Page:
Hi Community Schools Coordinators Network!

It's been a week of news (built up from so many years of injustice) that has left me without words. 

How is everyone doing? 

How are you talking about it?

How is and has your community schools work helped us move towards justice?

What's on your mind?

Let's not be silent, let's find community and solidarity from each other, even if we have different thoughts and opinions. Let's start a dialogue.

Jennie

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So much to say, thanks for starting this discussion Jennie. In Hartford there's have been multiple grassroots movements. We have an established branch of the president's My Brothers Keeper initiative that has scheduled some community forums about this ongoing problem. Also we have another movement Calling All Brothers lead by a local pastor where professional men of color organize around providing mentorship opportunities for young men and women in our community. Part of the conversations is about how to avoid being numb and treating this as normalcy when men of color are routinely greeted with deadly force by law enforcement officials. But the conversation must also include the disparities in the criminal justice system and institutional racism.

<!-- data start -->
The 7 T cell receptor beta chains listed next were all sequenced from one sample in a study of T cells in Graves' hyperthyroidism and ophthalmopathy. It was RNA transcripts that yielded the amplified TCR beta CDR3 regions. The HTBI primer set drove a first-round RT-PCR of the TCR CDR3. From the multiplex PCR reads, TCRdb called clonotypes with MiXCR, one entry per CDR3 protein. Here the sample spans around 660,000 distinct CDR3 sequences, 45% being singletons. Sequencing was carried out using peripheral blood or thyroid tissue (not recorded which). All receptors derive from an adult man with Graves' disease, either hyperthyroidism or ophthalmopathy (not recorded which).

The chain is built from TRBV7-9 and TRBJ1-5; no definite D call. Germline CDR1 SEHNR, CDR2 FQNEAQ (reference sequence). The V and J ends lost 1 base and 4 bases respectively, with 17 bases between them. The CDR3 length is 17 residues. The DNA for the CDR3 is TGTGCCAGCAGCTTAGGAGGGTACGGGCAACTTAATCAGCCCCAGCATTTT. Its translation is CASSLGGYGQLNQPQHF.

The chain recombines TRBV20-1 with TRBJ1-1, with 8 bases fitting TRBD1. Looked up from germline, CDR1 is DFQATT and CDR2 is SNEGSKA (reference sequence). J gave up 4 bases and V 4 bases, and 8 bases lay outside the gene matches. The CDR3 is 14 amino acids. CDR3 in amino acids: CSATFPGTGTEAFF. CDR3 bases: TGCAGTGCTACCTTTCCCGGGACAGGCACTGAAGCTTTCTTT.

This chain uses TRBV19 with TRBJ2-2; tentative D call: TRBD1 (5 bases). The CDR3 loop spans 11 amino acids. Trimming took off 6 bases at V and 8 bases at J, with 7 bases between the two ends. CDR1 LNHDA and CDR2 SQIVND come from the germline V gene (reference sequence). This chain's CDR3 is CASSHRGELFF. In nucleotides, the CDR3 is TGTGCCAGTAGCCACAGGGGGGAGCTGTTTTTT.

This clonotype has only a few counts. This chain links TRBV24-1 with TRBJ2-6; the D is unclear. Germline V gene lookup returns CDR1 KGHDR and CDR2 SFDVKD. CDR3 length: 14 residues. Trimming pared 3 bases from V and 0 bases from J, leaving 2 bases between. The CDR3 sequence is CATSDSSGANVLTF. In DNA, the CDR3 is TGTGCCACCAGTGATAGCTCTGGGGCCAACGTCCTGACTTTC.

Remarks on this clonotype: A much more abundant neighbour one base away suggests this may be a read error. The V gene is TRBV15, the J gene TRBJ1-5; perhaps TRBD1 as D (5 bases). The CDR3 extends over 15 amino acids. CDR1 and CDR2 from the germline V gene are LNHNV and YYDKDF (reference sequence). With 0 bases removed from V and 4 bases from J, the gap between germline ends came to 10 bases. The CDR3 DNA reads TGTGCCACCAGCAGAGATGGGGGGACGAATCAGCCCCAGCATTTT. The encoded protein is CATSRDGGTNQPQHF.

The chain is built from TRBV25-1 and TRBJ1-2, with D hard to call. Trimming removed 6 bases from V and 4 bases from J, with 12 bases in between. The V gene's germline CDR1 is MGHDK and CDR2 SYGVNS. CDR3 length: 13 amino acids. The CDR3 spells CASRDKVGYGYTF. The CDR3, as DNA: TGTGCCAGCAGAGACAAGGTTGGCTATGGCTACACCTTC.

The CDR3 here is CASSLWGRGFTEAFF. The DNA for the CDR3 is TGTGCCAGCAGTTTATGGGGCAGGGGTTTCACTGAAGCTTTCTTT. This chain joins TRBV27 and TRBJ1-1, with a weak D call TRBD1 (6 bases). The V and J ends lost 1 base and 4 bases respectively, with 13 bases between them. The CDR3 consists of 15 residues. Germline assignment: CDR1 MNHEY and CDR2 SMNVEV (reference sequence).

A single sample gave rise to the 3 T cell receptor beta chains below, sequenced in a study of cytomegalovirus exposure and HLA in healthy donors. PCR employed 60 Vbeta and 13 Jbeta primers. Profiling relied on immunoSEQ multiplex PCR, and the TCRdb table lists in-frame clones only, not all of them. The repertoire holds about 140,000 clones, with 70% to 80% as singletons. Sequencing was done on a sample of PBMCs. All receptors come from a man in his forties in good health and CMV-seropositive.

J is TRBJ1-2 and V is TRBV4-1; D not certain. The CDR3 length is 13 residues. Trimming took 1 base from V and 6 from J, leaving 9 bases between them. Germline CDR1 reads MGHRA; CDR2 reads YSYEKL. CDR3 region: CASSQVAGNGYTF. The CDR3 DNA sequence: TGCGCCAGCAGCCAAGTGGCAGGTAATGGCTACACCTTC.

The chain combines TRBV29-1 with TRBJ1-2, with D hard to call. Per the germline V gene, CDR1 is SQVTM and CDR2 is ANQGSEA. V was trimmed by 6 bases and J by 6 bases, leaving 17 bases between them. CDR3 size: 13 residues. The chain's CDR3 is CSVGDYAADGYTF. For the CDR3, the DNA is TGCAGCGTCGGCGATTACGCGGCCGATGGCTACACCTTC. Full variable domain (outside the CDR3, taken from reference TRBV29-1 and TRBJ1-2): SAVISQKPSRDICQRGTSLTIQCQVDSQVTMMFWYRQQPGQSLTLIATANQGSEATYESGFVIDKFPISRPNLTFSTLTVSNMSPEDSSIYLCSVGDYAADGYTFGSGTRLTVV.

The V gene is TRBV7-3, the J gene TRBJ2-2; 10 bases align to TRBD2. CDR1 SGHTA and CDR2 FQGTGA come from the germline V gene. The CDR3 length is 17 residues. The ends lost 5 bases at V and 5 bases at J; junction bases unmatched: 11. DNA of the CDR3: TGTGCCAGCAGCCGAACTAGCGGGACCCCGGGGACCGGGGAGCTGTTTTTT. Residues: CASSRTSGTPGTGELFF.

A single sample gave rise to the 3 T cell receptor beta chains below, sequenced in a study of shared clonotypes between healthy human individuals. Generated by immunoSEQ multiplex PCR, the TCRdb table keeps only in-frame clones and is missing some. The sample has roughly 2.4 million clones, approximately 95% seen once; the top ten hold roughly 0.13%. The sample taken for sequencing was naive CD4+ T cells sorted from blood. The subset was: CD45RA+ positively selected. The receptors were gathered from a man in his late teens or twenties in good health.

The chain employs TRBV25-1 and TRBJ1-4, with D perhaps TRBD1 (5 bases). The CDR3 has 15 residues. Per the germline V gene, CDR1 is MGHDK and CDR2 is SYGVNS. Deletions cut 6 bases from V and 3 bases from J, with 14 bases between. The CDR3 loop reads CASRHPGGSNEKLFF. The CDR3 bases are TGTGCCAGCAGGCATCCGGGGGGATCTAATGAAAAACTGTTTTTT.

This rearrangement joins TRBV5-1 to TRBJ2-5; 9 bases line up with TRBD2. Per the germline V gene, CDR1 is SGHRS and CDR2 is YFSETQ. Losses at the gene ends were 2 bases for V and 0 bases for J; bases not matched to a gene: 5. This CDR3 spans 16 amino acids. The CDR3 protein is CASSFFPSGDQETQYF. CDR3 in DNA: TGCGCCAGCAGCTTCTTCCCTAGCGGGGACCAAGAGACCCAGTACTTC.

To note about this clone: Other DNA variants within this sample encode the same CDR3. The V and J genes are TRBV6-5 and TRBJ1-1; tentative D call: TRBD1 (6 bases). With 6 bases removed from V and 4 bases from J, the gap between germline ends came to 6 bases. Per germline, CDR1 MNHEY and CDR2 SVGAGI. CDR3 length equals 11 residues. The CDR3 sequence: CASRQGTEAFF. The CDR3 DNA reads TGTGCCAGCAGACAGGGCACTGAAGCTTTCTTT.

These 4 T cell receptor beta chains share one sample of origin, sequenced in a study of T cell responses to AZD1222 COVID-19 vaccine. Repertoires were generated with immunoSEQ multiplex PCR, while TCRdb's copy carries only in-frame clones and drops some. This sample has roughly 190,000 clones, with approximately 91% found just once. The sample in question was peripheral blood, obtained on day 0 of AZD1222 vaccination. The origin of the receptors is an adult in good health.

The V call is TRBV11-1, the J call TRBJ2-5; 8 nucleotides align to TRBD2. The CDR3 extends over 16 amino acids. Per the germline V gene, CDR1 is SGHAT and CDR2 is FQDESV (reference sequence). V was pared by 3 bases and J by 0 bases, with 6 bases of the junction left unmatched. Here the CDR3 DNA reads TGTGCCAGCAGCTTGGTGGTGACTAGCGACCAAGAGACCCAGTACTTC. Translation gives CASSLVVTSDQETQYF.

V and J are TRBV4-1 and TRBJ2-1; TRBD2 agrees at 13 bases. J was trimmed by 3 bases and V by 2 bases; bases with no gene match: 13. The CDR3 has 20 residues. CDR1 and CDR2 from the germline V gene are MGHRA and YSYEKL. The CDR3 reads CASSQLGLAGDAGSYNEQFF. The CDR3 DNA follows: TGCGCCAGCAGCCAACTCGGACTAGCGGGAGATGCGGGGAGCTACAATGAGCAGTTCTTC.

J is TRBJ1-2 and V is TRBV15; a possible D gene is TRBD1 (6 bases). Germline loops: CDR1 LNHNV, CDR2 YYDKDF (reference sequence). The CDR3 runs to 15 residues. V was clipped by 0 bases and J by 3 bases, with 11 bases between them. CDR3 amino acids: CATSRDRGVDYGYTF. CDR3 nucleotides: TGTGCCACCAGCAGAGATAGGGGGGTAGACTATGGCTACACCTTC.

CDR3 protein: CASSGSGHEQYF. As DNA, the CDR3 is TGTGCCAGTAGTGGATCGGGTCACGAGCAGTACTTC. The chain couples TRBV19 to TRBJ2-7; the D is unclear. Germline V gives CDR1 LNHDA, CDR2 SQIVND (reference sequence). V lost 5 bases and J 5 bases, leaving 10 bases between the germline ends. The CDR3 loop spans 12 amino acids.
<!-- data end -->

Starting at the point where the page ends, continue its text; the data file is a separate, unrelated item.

Has anyone had this conversation with law enforcement? (And by anyone I mean anyone, not just Damion). 

In Detroit, there have been more talks around more school closings. I am attending a Town Hall meeting tonight with the Mayor and other politicians to discuss. I only hope that it is a discussion focused on solutions and not just complaints. State governments are systematically dismantling public schools in at-risk/low income/low performing school districts. All while building jails and privatizing prisons at an alarming rate. This isn't just happening in Michigan. We need to pay attention to what's going on. I have been using the workbook "Five Steps to Avoid the School to Prison Pipeline" to help open conversations with youth around the school to prison pipeline traps so that they can better recognize them and take these traps more seriously. More information on the workbook can be found at www.YouthWorkbook.com

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